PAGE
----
‘Historic’ – the World Cup’s first out trans player

'Historic' - the World Cup's first out trans player


Quinn plays for Canada against Nigeria
Quinn (right) played the full game in Canada’s 0-0 draw with Nigeria in Melbourne
Hosts: Australia and New Zealand Dates: 20 July-20 August
Coverage: Live on BBC TV, BBC iPlayer, BBC Radio 5 Live, BBC Sounds and the BBC Sport website & app. Full coverage details; latest news

In their opening match against Nigeria, Canada midfielder Quinn became the first out transgender player at a Fifa World Cup. Like their style of play, it was done with minimal fuss.

Quinn is a key part of Canada’s midfield, their place as the midfield anchor crucial as the Olympic champions aim to add the 2023 Fifa Women’s World Cup trophy to their cabinet.

They played the full 90 minutes against Nigeria. The result was a goalless draw – but the Canadian number five’s role created history.

Quinn came out as non-binary in September 2020, dropping their old first name, asking to be known only by a mononym – a name composed of only one word – and saying they would use the pronouns ‘they/them’.

They have been an important figure for the national set-up since making their senior international debut in 2014, when they became team-mates with players who had shown them there was a future in football.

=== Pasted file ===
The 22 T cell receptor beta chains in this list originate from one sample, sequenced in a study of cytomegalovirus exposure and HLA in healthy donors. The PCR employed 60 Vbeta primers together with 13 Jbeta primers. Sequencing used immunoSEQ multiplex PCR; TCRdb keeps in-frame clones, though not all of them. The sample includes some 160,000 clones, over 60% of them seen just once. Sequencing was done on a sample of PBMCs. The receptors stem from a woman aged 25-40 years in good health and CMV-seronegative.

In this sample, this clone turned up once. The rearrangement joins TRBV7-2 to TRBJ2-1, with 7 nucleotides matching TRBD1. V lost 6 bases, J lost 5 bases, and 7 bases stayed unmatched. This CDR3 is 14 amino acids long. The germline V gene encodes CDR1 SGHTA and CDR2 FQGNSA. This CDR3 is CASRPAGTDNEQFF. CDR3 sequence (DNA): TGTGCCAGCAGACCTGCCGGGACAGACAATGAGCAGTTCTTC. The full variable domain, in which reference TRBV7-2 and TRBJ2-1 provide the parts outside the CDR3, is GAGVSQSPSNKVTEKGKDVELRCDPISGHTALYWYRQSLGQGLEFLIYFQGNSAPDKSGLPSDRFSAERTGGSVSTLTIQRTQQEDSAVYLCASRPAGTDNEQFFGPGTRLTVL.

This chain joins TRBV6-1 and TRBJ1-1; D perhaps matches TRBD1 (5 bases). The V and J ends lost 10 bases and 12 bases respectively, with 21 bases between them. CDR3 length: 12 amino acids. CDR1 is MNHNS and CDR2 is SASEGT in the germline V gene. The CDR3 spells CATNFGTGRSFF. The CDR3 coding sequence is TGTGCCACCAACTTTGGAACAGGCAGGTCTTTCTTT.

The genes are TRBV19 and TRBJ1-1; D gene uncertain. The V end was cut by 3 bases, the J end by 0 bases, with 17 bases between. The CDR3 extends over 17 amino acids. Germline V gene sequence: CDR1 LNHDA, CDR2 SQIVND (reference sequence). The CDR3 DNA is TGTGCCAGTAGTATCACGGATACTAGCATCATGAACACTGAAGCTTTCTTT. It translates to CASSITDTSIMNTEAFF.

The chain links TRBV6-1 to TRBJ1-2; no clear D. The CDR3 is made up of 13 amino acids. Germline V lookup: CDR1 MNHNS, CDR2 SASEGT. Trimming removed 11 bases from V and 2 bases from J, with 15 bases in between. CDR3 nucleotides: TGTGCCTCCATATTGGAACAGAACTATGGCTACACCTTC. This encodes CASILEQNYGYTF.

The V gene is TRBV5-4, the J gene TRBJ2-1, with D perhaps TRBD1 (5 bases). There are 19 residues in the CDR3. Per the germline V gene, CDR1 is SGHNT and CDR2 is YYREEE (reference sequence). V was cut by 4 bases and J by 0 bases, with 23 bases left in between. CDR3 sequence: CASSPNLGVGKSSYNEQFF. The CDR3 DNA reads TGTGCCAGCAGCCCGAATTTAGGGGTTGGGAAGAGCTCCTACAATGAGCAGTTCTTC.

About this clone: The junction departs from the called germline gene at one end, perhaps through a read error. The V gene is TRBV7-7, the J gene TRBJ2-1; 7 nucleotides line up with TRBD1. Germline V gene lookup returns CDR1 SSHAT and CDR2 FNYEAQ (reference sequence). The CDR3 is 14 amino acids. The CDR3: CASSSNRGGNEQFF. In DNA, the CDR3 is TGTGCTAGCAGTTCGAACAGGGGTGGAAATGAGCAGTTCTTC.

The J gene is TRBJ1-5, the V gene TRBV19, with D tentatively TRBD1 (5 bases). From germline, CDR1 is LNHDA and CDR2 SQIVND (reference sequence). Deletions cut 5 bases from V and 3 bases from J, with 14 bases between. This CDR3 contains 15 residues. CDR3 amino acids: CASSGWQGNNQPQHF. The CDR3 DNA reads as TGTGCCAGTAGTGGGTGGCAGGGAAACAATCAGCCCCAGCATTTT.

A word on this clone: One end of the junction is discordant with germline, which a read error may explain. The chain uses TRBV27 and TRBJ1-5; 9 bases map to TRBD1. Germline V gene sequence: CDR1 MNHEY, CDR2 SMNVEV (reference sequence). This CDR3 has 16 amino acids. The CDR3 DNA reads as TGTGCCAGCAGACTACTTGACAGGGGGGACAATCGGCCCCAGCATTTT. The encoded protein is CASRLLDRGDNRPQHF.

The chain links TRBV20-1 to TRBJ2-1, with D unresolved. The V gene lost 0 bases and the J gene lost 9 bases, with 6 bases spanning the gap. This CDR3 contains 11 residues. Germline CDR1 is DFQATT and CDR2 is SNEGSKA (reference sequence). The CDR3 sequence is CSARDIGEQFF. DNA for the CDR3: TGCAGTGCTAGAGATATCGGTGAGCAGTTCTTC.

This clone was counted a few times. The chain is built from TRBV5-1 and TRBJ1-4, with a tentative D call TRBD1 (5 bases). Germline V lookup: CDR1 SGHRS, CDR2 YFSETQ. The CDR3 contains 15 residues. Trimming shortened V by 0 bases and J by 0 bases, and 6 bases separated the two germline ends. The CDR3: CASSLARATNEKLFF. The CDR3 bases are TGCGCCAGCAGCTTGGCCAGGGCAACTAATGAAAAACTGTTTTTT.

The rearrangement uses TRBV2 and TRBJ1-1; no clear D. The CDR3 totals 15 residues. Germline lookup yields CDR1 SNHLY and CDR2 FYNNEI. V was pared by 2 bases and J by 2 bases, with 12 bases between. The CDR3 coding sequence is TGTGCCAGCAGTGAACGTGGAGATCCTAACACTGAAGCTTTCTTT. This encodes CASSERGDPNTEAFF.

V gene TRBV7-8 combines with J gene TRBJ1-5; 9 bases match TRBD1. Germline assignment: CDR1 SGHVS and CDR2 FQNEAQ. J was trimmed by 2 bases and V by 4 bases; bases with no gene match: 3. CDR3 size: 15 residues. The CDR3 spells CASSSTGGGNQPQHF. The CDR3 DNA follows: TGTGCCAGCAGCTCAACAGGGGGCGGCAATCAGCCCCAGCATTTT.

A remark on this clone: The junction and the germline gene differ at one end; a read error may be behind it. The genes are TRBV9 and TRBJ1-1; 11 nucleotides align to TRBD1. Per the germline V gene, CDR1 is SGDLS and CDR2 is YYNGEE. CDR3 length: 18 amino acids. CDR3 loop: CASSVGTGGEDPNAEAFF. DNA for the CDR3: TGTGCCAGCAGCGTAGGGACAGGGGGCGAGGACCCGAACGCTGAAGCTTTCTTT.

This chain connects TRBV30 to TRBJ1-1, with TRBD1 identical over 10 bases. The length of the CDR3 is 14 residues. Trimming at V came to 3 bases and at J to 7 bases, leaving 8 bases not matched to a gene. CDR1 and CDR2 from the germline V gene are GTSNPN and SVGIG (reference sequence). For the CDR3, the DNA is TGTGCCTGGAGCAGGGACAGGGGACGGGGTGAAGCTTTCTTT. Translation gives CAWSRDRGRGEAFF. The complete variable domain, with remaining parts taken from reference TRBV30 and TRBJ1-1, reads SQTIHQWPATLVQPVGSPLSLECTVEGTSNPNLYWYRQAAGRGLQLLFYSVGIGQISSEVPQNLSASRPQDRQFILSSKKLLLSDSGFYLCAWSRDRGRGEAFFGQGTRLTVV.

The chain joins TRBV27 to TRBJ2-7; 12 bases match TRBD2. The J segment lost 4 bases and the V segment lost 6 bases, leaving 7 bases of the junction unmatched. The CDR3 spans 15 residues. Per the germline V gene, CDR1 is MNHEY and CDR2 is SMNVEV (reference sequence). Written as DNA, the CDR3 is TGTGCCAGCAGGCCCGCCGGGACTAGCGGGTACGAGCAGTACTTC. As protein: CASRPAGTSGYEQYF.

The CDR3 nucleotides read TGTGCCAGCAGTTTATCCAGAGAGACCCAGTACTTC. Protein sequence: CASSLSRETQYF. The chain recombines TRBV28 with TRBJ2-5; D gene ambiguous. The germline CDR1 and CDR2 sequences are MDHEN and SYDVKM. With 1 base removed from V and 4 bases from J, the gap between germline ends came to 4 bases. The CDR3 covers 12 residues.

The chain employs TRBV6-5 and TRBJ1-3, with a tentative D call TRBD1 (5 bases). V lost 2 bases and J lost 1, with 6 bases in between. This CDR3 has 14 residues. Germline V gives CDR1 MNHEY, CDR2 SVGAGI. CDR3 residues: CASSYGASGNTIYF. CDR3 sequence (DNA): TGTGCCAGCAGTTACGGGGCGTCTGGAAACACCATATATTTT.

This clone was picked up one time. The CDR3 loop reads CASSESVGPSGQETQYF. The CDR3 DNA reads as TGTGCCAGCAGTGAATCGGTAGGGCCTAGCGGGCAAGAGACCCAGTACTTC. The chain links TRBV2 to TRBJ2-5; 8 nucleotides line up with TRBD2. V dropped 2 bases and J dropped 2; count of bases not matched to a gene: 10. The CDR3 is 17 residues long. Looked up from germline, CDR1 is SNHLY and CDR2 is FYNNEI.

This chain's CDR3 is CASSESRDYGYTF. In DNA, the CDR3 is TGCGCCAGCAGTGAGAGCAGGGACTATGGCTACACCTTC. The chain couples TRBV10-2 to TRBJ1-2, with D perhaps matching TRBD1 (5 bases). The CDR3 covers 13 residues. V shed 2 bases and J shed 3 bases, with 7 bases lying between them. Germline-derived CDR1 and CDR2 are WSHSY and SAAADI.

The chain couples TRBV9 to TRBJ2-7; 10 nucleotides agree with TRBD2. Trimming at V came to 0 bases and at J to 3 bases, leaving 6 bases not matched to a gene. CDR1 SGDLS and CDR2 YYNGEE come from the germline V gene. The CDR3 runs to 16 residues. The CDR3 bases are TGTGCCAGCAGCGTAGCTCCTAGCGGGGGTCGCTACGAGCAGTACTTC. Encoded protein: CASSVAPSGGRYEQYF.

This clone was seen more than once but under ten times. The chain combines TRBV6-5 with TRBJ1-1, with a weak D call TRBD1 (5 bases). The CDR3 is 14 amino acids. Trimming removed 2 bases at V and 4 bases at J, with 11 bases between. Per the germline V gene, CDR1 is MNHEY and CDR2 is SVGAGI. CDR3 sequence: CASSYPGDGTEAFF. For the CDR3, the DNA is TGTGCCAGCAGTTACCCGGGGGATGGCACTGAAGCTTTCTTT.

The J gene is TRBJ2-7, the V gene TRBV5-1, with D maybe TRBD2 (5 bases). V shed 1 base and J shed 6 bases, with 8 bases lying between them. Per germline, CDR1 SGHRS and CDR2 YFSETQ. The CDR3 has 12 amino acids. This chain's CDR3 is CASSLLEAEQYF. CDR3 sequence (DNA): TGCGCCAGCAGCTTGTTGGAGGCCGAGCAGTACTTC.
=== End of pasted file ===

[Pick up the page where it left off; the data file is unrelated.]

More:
“Seeing the women’s national team and fortunately being able to interact with some of them was hugely important for me in understanding that there was a pathway for me,” they told Streets of Torontoexternal-link before this tournament.

Now, Quinn is looking to helping drive their country’s bid for glory just as they did at the Tokyo Olympics. However, the significance of their gender identity – especially given the ongoing and often fraught conversation about transgender athletes – cannot be ignored.

“It’s ground-breaking, historic,” says Har Johal, a Canadian freelance journalist who has covered the national team since 2012 and is working at her third World Cup.

“It shows people who watch sport that you can be non-binary and still play fantastic sport.

“Quinn is a great footballer and amazing person. Happy and comfortable, that’s all you want to be as a professional athlete to play your best.”

‘Role model’

The Canada starting XI against Nigeria
Quinn (top right) earned their 89th senior international cap against Nigeria

This is the latest piece of history made by the midfielder, who plays their club football for OL Reign in the top tier of United States club football.

Johal, who has covered Quinn with the Reign since their move there in 2019, says their coming-out was a barrier-breaking moment in Canadian sport and society.

“There was generally a very positive reaction to them coming out,” she says. “Canada is an open and welcoming country.

“Nothing changed from the national team perspective, fans loved them just as much before and as of now.

“The greater impact was on the public who don’t know as much about the players, or soccer in general. Quinn is now seen as a role model for LGBTQ+ people, so it is tremendous they felt that comfortable [to come out].”

That support has been borne out by the Canadian team at the World Cup.